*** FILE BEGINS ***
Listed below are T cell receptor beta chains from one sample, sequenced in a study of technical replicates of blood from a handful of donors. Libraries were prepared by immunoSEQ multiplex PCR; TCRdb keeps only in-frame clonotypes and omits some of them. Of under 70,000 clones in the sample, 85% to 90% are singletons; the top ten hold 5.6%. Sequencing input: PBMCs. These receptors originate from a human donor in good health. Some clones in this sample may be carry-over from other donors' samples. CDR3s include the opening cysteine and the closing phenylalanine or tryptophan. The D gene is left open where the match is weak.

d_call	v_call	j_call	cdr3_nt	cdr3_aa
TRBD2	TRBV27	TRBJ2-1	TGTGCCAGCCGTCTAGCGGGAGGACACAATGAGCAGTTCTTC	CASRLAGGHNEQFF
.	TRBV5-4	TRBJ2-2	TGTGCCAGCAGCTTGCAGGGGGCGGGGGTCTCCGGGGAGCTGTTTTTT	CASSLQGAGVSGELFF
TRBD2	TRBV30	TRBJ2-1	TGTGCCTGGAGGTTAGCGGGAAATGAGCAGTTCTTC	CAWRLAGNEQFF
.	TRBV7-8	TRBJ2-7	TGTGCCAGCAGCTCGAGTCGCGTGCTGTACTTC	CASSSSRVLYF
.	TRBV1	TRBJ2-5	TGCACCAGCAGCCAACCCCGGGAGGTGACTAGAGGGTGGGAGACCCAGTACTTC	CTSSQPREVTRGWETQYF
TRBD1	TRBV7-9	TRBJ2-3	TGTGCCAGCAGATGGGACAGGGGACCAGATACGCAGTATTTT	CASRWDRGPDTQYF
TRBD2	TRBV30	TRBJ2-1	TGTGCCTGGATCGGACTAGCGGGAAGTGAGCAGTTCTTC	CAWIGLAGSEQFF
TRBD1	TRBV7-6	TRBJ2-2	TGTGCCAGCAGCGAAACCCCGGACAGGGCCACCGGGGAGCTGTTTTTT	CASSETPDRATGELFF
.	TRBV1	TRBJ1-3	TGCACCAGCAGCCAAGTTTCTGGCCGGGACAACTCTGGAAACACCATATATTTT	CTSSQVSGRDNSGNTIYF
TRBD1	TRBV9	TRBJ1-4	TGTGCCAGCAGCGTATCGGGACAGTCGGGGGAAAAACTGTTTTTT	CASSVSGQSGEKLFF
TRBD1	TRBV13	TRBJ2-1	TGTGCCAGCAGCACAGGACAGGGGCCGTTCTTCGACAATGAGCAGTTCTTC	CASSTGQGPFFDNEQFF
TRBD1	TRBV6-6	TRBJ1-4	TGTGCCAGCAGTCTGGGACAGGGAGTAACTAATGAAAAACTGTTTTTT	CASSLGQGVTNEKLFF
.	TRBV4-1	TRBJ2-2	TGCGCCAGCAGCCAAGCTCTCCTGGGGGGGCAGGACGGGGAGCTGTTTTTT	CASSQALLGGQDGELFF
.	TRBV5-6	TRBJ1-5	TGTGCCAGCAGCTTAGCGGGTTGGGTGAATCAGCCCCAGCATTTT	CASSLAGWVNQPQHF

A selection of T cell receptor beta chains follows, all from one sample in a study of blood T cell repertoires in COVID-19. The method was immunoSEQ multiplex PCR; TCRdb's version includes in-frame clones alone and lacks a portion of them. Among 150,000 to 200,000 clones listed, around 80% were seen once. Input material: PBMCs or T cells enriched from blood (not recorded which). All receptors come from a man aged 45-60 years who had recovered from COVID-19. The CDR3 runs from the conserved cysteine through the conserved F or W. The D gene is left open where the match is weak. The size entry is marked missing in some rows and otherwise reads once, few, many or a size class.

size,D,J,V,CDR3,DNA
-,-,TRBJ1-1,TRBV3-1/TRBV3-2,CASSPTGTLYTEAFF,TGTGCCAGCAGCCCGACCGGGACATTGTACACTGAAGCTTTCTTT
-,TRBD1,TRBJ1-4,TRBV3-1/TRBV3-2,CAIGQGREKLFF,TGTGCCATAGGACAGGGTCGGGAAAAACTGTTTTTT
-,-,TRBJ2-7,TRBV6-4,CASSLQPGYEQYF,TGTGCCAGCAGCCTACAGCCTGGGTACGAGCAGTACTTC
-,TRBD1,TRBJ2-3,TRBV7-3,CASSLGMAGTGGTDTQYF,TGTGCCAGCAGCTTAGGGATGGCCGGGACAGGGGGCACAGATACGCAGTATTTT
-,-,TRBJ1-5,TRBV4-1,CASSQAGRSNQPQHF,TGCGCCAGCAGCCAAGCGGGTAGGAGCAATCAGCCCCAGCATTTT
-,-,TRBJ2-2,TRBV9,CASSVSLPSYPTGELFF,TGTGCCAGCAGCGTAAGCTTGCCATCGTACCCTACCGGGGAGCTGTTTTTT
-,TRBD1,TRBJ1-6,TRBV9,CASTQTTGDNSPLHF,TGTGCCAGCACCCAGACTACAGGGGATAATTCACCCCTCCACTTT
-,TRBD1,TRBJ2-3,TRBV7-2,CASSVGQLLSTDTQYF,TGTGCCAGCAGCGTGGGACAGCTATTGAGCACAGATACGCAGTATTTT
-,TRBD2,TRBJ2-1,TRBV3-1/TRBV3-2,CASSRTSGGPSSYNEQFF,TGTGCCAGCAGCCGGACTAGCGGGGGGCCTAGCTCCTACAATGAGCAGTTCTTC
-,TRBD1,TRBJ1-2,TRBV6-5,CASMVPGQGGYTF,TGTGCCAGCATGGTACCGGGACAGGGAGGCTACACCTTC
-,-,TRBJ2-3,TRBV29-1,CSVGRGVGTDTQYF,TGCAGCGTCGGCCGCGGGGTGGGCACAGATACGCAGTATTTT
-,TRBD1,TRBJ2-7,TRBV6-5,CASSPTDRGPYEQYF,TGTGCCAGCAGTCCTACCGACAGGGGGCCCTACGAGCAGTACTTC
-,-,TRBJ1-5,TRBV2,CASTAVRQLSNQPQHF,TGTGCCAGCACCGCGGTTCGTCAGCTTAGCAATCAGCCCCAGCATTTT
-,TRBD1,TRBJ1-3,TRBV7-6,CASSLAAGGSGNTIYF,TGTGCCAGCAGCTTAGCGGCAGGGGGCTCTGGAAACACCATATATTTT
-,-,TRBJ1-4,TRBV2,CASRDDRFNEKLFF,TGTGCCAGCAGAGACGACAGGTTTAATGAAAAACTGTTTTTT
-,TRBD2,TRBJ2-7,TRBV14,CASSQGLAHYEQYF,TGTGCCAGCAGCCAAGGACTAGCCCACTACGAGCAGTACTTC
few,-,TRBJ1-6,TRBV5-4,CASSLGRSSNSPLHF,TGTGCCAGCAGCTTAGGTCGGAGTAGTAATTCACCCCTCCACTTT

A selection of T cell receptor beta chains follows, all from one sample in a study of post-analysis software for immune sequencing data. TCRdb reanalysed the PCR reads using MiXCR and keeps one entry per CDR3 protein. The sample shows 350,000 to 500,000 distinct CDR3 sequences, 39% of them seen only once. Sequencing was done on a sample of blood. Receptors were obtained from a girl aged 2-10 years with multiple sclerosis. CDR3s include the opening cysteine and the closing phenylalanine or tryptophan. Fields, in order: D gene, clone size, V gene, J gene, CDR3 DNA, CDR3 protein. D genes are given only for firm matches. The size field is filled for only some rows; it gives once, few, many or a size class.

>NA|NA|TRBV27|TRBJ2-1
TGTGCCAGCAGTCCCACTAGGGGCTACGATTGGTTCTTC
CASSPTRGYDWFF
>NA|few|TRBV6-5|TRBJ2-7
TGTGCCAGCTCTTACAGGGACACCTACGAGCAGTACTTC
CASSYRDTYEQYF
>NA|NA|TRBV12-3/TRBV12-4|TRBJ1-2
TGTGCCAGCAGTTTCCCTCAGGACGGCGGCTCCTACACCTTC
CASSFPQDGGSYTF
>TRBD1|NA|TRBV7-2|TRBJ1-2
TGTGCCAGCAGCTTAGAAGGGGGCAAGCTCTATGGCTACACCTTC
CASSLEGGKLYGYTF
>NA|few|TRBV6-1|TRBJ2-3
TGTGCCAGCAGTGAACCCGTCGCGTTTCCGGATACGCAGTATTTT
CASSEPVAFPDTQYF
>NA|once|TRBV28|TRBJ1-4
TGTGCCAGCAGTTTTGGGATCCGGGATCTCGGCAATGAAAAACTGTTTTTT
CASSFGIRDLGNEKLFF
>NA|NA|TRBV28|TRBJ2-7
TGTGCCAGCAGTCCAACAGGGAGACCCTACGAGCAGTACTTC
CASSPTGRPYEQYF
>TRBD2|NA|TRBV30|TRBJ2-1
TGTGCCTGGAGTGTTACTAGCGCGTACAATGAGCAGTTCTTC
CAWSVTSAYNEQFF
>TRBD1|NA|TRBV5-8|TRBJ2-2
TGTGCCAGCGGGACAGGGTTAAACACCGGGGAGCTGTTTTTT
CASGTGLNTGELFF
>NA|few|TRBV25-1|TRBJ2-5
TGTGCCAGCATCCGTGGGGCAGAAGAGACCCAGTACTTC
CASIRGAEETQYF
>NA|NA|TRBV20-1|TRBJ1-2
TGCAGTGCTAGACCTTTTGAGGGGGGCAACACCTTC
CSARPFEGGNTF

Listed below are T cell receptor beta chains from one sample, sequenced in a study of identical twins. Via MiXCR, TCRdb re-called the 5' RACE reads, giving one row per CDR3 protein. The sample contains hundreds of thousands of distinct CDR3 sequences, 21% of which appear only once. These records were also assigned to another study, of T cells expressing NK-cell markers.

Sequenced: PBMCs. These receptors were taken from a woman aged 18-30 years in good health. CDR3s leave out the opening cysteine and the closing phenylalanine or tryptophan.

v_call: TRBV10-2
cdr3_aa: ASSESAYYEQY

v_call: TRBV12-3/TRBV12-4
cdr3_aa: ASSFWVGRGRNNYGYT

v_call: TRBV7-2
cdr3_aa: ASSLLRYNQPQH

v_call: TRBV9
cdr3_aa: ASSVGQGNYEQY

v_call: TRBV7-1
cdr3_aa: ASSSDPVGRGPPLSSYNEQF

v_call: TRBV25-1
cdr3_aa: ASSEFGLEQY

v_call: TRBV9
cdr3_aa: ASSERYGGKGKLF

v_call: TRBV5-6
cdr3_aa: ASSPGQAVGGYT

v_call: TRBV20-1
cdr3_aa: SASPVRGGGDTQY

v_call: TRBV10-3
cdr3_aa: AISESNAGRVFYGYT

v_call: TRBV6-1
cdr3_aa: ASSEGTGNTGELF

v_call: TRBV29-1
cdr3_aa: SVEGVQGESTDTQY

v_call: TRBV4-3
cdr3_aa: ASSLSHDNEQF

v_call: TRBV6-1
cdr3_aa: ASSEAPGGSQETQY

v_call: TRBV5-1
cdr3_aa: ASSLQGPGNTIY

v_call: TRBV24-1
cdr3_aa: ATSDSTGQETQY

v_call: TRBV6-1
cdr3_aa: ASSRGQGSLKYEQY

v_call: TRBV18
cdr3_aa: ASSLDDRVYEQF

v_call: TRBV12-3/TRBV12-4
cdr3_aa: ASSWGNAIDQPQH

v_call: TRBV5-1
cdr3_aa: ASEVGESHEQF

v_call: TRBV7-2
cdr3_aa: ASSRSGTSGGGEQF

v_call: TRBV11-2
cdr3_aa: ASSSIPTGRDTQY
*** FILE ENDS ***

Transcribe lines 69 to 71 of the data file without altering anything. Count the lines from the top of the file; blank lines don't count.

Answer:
CSARPFEGGNTF

Listed below are T cell receptor beta chains from one sample, sequenced in a study of identical twins. Via MiXCR, TCRdb re-called the 5' RACE reads, giving one row per CDR3 protein. The sample contains hundreds of thousands of distinct CDR3 sequences, 21% of which appear only once. These records were also assigned to another study, of T cells expressing NK-cell markers.

Sequenced: PBMCs. These receptors were taken from a woman aged 18-30 years in good health. CDR3s leave out the opening cysteine and the closing phenylalanine or tryptophan.